Hard landscaping / creek bank and in stream works

Sediment deposits within the waterway will be removed in selected areas. The banks of the waterway channel will also be altered in selected areas to help improve stability and address erosion. Installing specialised structures within the creek will also improve movement for aquatic species. Rock embankment works and slope improvements will stabilise erosion and reduce sediment runoff in areas of high water velocity on the banks and within the creek.

Project Partners

Council has partnered with Port of Brisbane and Council of Mayors’ (SEQ) Resilient Rivers Initiative to co-fund the Downfall Creek restoration project in 7th Brigade Park.

The Port of Brisbane are investing in this waterway management project aimed at mitigating erosion and reducing sediment loads to Moreton Bay as part of their off-site stormwater treatment program. 

The Council of Mayors’ (SEQ) Resilient Rivers Initiative is also investing into the project. The Resilient Rivers initiative is a collaborative effort between local and state government, water utilities and key non-government organisations to improve the health and resilience of South East Queensland's catchments, rivers and Moreton Bay. 

Find out more about the project partners.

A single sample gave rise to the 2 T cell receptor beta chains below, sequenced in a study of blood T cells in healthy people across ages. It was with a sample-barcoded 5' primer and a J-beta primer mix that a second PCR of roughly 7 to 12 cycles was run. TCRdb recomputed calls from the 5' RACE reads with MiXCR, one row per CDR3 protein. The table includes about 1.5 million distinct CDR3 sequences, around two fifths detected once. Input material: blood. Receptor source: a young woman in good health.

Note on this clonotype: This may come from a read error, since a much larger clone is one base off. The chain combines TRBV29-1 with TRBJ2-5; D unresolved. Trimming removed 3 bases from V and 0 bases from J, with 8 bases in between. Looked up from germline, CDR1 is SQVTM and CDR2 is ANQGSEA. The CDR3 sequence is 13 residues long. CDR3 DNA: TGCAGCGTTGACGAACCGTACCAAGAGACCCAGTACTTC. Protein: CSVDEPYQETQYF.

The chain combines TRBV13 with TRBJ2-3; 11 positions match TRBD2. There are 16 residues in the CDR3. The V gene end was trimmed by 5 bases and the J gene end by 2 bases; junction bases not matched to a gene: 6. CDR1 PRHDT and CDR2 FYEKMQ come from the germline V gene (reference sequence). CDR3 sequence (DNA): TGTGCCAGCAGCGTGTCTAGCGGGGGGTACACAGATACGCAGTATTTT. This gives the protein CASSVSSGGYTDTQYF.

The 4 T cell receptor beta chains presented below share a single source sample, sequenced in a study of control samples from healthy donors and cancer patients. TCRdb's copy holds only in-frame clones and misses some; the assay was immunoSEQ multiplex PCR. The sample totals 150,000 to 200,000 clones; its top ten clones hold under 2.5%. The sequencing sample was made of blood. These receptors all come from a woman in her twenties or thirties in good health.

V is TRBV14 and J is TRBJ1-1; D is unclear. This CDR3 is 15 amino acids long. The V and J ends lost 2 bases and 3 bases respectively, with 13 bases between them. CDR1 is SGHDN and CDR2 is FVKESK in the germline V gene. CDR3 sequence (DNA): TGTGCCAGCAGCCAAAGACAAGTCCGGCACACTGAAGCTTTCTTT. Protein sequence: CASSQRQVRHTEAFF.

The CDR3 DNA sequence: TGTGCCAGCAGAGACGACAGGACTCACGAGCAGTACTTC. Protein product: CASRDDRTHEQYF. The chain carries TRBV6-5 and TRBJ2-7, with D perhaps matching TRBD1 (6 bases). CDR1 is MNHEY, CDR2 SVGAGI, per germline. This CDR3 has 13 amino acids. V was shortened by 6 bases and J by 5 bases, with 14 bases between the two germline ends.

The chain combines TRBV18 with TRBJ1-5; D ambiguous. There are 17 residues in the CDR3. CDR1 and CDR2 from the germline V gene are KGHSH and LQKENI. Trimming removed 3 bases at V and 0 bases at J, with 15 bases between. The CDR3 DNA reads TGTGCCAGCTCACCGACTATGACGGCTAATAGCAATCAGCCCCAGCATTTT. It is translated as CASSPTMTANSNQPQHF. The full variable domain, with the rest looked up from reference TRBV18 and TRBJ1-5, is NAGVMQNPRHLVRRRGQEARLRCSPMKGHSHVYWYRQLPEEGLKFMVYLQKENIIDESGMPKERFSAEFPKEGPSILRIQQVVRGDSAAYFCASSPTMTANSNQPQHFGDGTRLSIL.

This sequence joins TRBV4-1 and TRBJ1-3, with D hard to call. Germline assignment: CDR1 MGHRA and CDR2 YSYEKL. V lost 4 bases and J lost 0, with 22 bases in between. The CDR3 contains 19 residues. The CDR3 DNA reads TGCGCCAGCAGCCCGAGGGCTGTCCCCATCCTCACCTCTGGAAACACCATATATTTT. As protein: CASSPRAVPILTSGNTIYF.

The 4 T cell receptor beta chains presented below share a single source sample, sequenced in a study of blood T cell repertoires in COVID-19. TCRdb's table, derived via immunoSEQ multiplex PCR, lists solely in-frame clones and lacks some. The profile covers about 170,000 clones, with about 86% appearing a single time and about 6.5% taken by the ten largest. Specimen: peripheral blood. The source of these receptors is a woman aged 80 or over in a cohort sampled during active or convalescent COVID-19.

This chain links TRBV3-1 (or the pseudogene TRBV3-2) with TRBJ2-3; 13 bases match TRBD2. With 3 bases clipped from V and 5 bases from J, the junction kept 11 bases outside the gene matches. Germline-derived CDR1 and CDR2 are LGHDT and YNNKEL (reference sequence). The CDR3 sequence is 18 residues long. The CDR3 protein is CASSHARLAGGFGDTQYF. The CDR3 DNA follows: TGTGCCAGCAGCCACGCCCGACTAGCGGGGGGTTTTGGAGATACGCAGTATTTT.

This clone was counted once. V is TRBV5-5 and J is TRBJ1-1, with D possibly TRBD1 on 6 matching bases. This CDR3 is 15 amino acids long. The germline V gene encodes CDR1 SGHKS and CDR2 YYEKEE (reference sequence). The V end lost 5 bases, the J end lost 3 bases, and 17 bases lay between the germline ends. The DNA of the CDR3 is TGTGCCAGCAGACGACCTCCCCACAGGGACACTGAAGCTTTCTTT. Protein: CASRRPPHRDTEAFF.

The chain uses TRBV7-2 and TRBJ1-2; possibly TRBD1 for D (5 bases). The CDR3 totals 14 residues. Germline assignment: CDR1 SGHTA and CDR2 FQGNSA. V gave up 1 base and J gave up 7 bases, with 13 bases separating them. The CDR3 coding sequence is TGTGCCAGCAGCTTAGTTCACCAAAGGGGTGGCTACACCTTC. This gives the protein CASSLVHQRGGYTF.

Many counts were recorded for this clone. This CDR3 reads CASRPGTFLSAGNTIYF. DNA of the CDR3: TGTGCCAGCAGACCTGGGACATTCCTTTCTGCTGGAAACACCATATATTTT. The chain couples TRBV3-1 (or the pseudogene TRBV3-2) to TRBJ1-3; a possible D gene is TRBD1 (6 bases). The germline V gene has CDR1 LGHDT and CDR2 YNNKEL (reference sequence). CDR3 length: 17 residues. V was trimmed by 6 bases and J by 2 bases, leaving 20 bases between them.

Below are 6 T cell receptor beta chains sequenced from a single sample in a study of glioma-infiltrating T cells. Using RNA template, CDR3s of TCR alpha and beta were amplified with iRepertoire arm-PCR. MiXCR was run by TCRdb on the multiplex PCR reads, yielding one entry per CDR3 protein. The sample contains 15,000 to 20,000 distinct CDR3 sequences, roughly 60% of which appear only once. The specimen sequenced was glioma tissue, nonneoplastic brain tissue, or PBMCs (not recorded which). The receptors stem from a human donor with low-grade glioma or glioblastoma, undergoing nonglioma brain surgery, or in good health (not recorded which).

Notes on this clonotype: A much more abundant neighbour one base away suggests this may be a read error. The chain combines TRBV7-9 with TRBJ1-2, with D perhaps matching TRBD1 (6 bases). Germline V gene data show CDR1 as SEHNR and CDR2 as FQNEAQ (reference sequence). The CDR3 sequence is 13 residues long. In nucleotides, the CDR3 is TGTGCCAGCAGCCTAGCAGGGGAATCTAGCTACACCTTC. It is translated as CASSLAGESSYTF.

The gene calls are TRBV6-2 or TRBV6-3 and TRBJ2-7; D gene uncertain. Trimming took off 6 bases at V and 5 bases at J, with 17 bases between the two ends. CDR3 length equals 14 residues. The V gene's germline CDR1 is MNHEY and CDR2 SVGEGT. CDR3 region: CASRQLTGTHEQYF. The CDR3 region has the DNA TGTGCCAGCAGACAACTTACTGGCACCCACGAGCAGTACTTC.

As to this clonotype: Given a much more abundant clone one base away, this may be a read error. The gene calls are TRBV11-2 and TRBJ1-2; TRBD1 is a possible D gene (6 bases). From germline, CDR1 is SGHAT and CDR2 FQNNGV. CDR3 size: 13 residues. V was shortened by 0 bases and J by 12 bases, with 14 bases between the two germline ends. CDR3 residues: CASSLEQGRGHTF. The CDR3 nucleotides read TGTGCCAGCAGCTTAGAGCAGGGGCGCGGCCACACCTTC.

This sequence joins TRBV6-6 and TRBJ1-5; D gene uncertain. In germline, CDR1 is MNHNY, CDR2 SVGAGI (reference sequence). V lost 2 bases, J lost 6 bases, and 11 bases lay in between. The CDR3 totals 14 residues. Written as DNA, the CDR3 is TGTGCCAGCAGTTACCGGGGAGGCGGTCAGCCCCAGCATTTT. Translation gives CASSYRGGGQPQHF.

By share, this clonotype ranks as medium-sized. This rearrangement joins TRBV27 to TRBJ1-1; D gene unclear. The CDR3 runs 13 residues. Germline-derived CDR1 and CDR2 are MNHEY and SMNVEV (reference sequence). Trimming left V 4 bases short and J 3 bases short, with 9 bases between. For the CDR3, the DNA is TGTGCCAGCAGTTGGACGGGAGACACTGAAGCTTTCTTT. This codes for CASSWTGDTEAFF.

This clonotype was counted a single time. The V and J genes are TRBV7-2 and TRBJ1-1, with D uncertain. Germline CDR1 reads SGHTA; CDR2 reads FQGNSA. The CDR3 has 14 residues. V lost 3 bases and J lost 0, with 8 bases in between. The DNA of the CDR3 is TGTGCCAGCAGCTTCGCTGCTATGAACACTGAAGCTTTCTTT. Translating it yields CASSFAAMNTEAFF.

Project timing

The restoration works will be completed in stages, according to their effectiveness in reducing erosion and stabilising the creek area. Some sections of vegetation planting are planned for delivery in future financial years subject to available budget.

Restoration works commenced in late March 2021. Due to environmental permit requirements, works below the water line will stop at the end of October 2021, with minor landscaping and associated works continuing until November 2021. The site will then close until April 2022, when construction works are able to recommence. Some temporary fencing will remain in place in areas of the park during the site closure period. Completion of works is anticipated in mid-2022, weather and construction conditions permitting. Works will take place from Monday to Friday between 7am and 4.30, however works outside of these hours may be required.

Construction impacts

Works will adhere to rigorous environmental controls with appropriate permits in place to reduce the impact of works to existing habitat and wildlife in the area. Where necessary, temporary fencing and signage will be in place to direct park users. Residents in close proximity to the park may experience some construction noise and increased dust during works.

The restoration works will require some tree removals including natives and weed trees. As part of this project, Council will plant native creek vegetation throughout the project area, including more than 2500 new trees to increase and connect habitat for land and aquatic wildlife.

Every effort will be made to minimise environmental impacts and a fauna spotter-catcher will be on-site during the removal of vegetation. An Environmental Management Plan has been prepared and will be adhered to during construction to manage all potential environmental impacts and risks from construction activities. All work will be conducted in accordance with the necessary permits obtained from Council and the Queensland Government.

More information

For more information about this project, you can:

Last updated: 20 September 2021
Topics: chermside